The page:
Posted on: February 8, 2019
The DD Form 214, also known as the Certificate of Release or Discharge from Active Duty, is the separation document issued by the US Department of Defense. This document contains information regarding a service member’s military separation, retirement, or discharge.
You may need to supply a copy of your DD214 to help a mortgage lender establish eligibility for the VA home loan program. A VA lender can often receive your Certificate of Eligibility instantly through the VA’s direct website, even without your DD214, but you’ll need to speak to a VA loan officer to verify.
Since active-duty service members are not yet separated from service, they will not have a DD214. In lieu of this form, they need to supply a statement of service signed by the adjutant (senior officer’s assistant), personnel office, or commander of the unit.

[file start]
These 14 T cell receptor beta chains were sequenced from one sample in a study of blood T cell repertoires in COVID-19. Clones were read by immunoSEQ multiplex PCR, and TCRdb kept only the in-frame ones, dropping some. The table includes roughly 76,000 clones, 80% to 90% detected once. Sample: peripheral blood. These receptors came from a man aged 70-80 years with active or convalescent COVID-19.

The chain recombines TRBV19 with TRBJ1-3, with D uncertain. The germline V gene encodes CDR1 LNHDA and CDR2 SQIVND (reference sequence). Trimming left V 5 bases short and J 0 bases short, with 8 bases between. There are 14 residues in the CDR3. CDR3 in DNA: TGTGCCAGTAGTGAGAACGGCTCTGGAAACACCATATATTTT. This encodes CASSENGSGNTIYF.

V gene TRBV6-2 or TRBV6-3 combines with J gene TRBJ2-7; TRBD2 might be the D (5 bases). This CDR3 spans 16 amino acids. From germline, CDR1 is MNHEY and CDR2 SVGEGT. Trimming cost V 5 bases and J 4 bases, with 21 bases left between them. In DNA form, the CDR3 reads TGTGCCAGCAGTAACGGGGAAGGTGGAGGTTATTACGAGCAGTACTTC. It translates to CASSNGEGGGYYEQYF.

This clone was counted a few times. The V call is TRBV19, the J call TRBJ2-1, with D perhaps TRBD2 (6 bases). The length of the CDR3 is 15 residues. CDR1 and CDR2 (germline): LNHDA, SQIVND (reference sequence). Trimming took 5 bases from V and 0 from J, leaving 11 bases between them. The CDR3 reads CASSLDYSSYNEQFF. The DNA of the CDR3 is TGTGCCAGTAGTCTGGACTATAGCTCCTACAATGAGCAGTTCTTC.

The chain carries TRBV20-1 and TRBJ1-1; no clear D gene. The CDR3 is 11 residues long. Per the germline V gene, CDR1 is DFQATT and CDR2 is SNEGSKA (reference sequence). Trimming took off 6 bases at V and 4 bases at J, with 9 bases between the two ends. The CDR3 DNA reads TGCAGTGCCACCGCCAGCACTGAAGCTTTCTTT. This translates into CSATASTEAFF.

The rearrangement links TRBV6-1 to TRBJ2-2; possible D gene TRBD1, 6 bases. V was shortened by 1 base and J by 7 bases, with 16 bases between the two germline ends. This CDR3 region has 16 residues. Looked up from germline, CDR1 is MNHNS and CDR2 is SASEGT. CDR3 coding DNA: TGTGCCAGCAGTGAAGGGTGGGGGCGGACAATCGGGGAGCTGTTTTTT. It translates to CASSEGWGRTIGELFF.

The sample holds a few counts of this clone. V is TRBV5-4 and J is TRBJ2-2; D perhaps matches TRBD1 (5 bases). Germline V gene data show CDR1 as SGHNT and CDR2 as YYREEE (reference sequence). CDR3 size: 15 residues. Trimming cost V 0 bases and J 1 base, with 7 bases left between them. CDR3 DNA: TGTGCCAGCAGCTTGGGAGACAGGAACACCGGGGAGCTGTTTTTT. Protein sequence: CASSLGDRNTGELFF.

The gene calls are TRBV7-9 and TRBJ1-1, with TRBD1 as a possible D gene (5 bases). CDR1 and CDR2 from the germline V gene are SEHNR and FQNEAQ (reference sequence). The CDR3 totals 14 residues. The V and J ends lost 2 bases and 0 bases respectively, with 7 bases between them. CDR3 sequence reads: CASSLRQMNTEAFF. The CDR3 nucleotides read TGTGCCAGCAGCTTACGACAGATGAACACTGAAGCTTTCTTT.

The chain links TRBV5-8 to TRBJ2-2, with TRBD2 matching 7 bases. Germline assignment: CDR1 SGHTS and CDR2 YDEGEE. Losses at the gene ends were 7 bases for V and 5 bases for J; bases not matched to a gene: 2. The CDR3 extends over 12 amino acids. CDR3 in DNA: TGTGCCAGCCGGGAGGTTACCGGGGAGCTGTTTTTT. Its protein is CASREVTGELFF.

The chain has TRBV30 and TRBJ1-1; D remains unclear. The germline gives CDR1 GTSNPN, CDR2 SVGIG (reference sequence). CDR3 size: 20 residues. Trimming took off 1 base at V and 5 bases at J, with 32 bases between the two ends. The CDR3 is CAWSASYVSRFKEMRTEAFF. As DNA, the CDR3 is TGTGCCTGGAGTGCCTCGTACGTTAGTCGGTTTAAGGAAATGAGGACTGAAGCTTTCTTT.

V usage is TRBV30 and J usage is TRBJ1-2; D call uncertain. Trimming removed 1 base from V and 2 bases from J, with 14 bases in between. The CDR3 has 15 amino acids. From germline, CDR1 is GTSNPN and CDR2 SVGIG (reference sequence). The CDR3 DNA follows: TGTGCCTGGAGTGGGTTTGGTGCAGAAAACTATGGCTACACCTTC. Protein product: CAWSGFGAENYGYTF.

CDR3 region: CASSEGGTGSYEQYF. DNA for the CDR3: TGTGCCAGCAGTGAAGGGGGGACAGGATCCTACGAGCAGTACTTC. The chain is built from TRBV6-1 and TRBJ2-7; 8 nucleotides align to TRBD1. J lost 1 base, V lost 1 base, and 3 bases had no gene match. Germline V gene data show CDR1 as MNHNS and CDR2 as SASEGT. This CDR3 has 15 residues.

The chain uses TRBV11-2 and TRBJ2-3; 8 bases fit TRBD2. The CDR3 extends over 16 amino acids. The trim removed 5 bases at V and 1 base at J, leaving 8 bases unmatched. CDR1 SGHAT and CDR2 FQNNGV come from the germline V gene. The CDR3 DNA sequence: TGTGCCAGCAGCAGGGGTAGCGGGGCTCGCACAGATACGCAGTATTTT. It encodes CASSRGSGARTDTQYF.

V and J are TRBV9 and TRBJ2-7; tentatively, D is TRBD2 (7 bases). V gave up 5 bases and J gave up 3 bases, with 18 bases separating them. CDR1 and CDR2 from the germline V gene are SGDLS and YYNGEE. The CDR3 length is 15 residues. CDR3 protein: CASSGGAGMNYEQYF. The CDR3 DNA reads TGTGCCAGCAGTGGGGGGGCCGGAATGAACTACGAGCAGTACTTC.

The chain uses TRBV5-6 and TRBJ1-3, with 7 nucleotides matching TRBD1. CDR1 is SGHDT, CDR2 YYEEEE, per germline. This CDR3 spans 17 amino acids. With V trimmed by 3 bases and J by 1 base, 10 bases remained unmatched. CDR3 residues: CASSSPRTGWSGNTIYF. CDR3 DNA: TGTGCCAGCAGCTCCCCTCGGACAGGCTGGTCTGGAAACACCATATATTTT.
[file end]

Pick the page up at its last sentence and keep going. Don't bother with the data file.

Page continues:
If you need your DD214 quickly, you should request the services of a DD214 express service. There are numerous services found online (like this one), and there is a usually a fee associated. But if you need your DD Form 214 in a hurry, expedited service is a great option.
If you don’t need your DD214 right away, you can request it online directly from the National Personnel Records Center (NPRC). This option allows you to complete the necessary information online through eVetRecs, NPRC’s online request system.
You can also request DD214 duplicate copies directly from the National Personnel Records Center by faxing a completed and signed SF-180 form to fax number 314-801-9195.
Mail a written request for your DD214 to:
National Personnel Records Center
Military Personnel Records
1 Archives Drive
St. Louis, MO 63138
VA loans require no down payment and are a great option for veterans. The maximum loan amount with no down payment is $417,000. In Alaska, Hawaii, Guam, and the U.S. Virgin Islands the guarantee limit is $625,500 and up to $1,094,625 in other locations. VA loans also do not require private mortgage insurance, and sellers can contribute up to 4% of the sales price toward closing costs.
See the links below for additional resources: